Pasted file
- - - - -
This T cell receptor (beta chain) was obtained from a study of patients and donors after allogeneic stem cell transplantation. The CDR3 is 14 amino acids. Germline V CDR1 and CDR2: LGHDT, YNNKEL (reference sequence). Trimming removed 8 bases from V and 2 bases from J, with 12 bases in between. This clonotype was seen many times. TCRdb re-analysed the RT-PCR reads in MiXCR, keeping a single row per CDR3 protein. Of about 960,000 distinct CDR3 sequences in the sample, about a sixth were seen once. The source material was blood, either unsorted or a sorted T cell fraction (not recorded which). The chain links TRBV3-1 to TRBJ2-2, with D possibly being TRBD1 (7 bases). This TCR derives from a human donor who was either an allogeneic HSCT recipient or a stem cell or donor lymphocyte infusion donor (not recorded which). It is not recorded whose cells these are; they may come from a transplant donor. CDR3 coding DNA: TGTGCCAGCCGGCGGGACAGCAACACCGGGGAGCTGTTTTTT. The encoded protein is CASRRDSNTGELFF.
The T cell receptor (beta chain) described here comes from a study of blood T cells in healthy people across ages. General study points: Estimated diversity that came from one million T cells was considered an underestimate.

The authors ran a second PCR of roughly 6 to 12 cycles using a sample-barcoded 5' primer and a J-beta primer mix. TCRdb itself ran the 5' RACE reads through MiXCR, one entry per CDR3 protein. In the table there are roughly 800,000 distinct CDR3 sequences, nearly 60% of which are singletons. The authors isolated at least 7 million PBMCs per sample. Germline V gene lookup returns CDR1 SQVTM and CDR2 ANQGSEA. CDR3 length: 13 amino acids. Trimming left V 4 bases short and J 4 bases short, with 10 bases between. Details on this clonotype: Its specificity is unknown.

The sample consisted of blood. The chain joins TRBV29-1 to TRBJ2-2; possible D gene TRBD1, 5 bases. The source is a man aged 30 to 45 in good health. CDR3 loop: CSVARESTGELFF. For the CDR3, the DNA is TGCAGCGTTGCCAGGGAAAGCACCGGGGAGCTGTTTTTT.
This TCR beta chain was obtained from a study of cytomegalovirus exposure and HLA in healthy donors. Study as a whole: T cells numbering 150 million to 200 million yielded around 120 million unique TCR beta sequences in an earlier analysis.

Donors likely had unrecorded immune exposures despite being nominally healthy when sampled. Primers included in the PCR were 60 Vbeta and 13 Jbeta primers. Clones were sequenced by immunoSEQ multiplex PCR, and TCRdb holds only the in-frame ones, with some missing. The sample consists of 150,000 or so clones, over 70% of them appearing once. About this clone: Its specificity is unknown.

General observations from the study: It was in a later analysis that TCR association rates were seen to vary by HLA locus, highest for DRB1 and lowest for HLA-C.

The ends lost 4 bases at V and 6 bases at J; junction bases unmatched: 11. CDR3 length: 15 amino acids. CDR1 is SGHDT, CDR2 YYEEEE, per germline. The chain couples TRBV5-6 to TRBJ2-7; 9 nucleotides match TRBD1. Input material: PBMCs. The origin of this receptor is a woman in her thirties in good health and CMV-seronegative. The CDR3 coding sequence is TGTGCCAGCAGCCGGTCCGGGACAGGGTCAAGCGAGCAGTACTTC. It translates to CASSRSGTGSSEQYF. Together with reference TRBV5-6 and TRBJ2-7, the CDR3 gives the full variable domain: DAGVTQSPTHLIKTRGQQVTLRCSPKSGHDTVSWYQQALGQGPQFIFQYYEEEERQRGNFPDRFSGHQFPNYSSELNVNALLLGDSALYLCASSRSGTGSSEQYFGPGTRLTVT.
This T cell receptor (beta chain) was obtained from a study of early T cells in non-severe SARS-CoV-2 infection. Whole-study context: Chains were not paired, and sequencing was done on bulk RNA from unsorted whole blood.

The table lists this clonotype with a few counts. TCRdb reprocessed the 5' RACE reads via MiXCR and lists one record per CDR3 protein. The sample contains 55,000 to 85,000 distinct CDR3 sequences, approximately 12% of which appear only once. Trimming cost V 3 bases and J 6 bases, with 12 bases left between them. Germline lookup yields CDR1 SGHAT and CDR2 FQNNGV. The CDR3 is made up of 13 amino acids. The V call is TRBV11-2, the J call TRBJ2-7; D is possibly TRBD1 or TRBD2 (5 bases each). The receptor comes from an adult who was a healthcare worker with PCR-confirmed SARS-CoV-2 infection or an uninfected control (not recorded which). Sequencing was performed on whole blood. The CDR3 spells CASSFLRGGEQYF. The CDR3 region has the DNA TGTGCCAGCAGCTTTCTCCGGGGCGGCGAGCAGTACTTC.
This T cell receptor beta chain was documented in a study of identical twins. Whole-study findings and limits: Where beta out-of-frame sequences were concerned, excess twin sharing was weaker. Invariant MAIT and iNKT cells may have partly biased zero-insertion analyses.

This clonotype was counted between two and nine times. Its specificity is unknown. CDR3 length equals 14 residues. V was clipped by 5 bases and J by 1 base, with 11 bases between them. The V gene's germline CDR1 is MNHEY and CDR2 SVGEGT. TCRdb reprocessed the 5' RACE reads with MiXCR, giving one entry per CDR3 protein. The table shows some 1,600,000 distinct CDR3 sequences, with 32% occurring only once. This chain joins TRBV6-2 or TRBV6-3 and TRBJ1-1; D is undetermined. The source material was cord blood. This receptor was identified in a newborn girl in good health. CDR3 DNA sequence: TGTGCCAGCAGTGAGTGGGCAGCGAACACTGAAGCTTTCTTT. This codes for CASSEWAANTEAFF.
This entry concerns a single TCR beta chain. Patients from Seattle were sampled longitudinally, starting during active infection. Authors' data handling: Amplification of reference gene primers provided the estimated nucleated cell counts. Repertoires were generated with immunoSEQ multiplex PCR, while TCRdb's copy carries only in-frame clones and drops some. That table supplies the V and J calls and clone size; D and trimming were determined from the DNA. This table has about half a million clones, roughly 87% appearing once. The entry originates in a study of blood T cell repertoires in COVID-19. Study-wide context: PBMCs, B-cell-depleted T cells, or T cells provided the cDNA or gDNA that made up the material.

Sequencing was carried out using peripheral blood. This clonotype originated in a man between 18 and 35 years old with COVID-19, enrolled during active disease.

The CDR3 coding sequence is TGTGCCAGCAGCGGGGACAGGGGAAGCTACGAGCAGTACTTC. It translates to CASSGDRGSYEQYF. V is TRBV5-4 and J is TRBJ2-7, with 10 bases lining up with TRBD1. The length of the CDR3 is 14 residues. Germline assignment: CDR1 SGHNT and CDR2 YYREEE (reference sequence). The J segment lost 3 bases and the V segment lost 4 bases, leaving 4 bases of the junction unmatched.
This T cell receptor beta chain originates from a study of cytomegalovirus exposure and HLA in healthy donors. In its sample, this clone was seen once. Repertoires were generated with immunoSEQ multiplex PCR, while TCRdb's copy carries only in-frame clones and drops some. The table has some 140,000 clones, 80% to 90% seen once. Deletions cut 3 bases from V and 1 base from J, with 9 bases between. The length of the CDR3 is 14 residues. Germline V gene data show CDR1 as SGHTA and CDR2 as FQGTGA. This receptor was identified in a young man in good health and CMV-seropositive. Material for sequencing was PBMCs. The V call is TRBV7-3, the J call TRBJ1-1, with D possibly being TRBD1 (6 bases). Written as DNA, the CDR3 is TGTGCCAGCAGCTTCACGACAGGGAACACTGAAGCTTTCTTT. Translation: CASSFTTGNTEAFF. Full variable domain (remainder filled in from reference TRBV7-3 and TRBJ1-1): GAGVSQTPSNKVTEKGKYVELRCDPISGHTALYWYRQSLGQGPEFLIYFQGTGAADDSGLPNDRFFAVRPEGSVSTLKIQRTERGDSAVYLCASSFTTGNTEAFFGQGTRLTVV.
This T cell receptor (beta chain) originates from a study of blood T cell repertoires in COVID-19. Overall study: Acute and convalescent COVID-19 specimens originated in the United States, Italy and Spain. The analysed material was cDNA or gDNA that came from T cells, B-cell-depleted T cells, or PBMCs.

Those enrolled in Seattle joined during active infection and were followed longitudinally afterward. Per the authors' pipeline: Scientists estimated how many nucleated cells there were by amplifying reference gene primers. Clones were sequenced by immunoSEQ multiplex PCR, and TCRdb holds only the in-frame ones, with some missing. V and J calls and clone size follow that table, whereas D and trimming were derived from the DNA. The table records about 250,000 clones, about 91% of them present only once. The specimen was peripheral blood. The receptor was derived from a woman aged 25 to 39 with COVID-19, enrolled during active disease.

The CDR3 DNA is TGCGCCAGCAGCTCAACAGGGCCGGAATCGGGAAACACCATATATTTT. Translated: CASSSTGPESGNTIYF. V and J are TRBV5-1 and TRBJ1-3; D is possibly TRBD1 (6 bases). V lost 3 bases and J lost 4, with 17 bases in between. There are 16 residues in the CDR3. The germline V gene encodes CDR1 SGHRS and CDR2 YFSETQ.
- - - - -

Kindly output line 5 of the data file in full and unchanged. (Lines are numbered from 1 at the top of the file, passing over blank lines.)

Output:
This TCR beta chain was obtained from a study of cytomegalovirus exposure and HLA in healthy donors. Study as a whole: T cells numbering 150 million to 200 million yielded around 120 million unique TCR beta sequences in an earlier analysis.